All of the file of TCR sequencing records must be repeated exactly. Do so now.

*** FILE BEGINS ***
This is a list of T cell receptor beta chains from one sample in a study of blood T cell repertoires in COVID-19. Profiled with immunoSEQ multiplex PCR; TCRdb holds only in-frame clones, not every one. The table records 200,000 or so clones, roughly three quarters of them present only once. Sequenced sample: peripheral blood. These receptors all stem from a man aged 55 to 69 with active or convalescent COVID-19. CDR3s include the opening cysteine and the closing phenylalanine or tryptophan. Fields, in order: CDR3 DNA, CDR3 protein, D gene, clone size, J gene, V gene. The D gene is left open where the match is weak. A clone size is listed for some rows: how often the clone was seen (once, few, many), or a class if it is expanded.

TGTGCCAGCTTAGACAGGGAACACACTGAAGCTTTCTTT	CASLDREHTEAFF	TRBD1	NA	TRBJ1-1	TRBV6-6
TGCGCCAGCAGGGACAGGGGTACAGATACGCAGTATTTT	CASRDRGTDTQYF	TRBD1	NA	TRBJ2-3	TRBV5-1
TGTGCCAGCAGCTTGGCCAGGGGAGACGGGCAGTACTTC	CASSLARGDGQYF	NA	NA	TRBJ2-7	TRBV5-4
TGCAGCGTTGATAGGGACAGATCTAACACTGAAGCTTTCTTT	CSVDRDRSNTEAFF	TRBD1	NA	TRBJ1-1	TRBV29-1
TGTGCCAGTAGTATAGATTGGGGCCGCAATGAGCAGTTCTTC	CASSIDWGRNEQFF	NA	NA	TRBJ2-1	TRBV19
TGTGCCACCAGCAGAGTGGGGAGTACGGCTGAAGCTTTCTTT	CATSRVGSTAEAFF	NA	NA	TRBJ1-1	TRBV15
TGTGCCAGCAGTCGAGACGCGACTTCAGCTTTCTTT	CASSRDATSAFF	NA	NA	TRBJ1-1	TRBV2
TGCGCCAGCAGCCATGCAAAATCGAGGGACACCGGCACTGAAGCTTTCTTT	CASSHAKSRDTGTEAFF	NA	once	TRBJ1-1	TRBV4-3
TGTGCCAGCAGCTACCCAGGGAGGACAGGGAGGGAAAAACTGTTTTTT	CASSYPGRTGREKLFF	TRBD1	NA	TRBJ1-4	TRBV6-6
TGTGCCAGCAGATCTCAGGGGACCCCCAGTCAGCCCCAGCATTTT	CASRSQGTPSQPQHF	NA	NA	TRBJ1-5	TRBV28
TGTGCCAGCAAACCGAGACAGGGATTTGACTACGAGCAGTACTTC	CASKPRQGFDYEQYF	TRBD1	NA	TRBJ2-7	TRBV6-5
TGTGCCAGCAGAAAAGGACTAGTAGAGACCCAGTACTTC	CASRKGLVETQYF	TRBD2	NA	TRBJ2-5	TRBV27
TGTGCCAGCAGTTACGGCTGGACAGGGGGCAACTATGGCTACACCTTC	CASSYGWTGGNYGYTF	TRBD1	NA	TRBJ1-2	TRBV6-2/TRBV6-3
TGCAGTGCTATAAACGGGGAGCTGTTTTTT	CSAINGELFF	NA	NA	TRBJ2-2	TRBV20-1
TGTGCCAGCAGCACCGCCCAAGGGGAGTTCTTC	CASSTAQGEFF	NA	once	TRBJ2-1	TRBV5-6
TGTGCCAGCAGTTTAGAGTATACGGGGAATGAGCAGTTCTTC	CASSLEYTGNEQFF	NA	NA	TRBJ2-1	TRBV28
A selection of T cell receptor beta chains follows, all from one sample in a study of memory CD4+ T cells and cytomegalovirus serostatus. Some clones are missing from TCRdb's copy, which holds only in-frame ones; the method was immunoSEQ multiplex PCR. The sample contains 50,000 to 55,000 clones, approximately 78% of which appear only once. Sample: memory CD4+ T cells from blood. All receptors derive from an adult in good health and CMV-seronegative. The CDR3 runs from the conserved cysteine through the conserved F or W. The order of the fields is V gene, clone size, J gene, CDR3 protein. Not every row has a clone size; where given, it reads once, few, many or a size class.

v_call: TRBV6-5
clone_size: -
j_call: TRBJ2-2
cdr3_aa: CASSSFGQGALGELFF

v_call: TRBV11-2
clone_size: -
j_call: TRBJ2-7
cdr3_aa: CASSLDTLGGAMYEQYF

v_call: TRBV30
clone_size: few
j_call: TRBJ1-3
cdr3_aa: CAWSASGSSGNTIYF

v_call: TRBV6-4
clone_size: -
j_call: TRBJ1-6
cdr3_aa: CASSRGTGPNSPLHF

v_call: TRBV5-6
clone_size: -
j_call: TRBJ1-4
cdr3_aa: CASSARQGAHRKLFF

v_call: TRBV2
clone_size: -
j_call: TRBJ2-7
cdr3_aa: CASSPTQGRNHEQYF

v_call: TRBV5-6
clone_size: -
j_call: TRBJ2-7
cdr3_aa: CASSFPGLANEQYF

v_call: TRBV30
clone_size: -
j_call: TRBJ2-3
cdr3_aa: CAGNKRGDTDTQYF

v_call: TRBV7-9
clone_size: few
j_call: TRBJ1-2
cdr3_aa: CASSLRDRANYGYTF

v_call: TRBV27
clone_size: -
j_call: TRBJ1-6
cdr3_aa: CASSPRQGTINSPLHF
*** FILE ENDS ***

This is a list of T cell receptor beta chains from one sample in a study of blood T cell repertoires in COVID-19. Profiled with immunoSEQ multiplex PCR; TCRdb holds only in-frame clones, not every one. The table records 200,000 or so clones, roughly three quarters of them present only once. Sequenced sample: peripheral blood. These receptors all stem from a man aged 55 to 69 with active or convalescent COVID-19. CDR3s include the opening cysteine and the closing phenylalanine or tryptophan. Fields, in order: CDR3 DNA, CDR3 protein, D gene, clone size, J gene, V gene. The D gene is left open where the match is weak. A clone size is listed for some rows: how often the clone was seen (once, few, many), or a class if it is expanded.

TGTGCCAGCTTAGACAGGGAACACACTGAAGCTTTCTTT	CASLDREHTEAFF	TRBD1	NA	TRBJ1-1	TRBV6-6
TGCGCCAGCAGGGACAGGGGTACAGATACGCAGTATTTT	CASRDRGTDTQYF	TRBD1	NA	TRBJ2-3	TRBV5-1
TGTGCCAGCAGCTTGGCCAGGGGAGACGGGCAGTACTTC	CASSLARGDGQYF	NA	NA	TRBJ2-7	TRBV5-4
TGCAGCGTTGATAGGGACAGATCTAACACTGAAGCTTTCTTT	CSVDRDRSNTEAFF	TRBD1	NA	TRBJ1-1	TRBV29-1
TGTGCCAGTAGTATAGATTGGGGCCGCAATGAGCAGTTCTTC	CASSIDWGRNEQFF	NA	NA	TRBJ2-1	TRBV19
TGTGCCACCAGCAGAGTGGGGAGTACGGCTGAAGCTTTCTTT	CATSRVGSTAEAFF	NA	NA	TRBJ1-1	TRBV15
TGTGCCAGCAGTCGAGACGCGACTTCAGCTTTCTTT	CASSRDATSAFF	NA	NA	TRBJ1-1	TRBV2
TGCGCCAGCAGCCATGCAAAATCGAGGGACACCGGCACTGAAGCTTTCTTT	CASSHAKSRDTGTEAFF	NA	once	TRBJ1-1	TRBV4-3
TGTGCCAGCAGCTACCCAGGGAGGACAGGGAGGGAAAAACTGTTTTTT	CASSYPGRTGREKLFF	TRBD1	NA	TRBJ1-4	TRBV6-6
TGTGCCAGCAGATCTCAGGGGACCCCCAGTCAGCCCCAGCATTTT	CASRSQGTPSQPQHF	NA	NA	TRBJ1-5	TRBV28
TGTGCCAGCAAACCGAGACAGGGATTTGACTACGAGCAGTACTTC	CASKPRQGFDYEQYF	TRBD1	NA	TRBJ2-7	TRBV6-5
TGTGCCAGCAGAAAAGGACTAGTAGAGACCCAGTACTTC	CASRKGLVETQYF	TRBD2	NA	TRBJ2-5	TRBV27
TGTGCCAGCAGTTACGGCTGGACAGGGGGCAACTATGGCTACACCTTC	CASSYGWTGGNYGYTF	TRBD1	NA	TRBJ1-2	TRBV6-2/TRBV6-3
TGCAGTGCTATAAACGGGGAGCTGTTTTTT	CSAINGELFF	NA	NA	TRBJ2-2	TRBV20-1
TGTGCCAGCAGCACCGCCCAAGGGGAGTTCTTC	CASSTAQGEFF	NA	once	TRBJ2-1	TRBV5-6
TGTGCCAGCAGTTTAGAGTATACGGGGAATGAGCAGTTCTTC	CASSLEYTGNEQFF	NA	NA	TRBJ2-1	TRBV28
A selection of T cell receptor beta chains follows, all from one sample in a study of memory CD4+ T cells and cytomegalovirus serostatus. Some clones are missing from TCRdb's copy, which holds only in-frame ones; the method was immunoSEQ multiplex PCR. The sample contains 50,000 to 55,000 clones, approximately 78% of which appear only once. Sample: memory CD4+ T cells from blood. All receptors derive from an adult in good health and CMV-seronegative. The CDR3 runs from the conserved cysteine through the conserved F or W. The order of the fields is V gene, clone size, J gene, CDR3 protein. Not every row has a clone size; where given, it reads once, few, many or a size class.

v_call: TRBV6-5
clone_size: -
j_call: TRBJ2-2
cdr3_aa: CASSSFGQGALGELFF

v_call: TRBV11-2
clone_size: -
j_call: TRBJ2-7
cdr3_aa: CASSLDTLGGAMYEQYF

v_call: TRBV30
clone_size: few
j_call: TRBJ1-3
cdr3_aa: CAWSASGSSGNTIYF

v_call: TRBV6-4
clone_size: -
j_call: TRBJ1-6
cdr3_aa: CASSRGTGPNSPLHF

v_call: TRBV5-6
clone_size: -
j_call: TRBJ1-4
cdr3_aa: CASSARQGAHRKLFF

v_call: TRBV2
clone_size: -
j_call: TRBJ2-7
cdr3_aa: CASSPTQGRNHEQYF

v_call: TRBV5-6
clone_size: -
j_call: TRBJ2-7
cdr3_aa: CASSFPGLANEQYF

v_call: TRBV30
clone_size: -
j_call: TRBJ2-3
cdr3_aa: CAGNKRGDTDTQYF

v_call: TRBV7-9
clone_size: few
j_call: TRBJ1-2
cdr3_aa: CASSLRDRANYGYTF

v_call: TRBV27
clone_size: -
j_call: TRBJ1-6
cdr3_aa: CASSPRQGTINSPLHF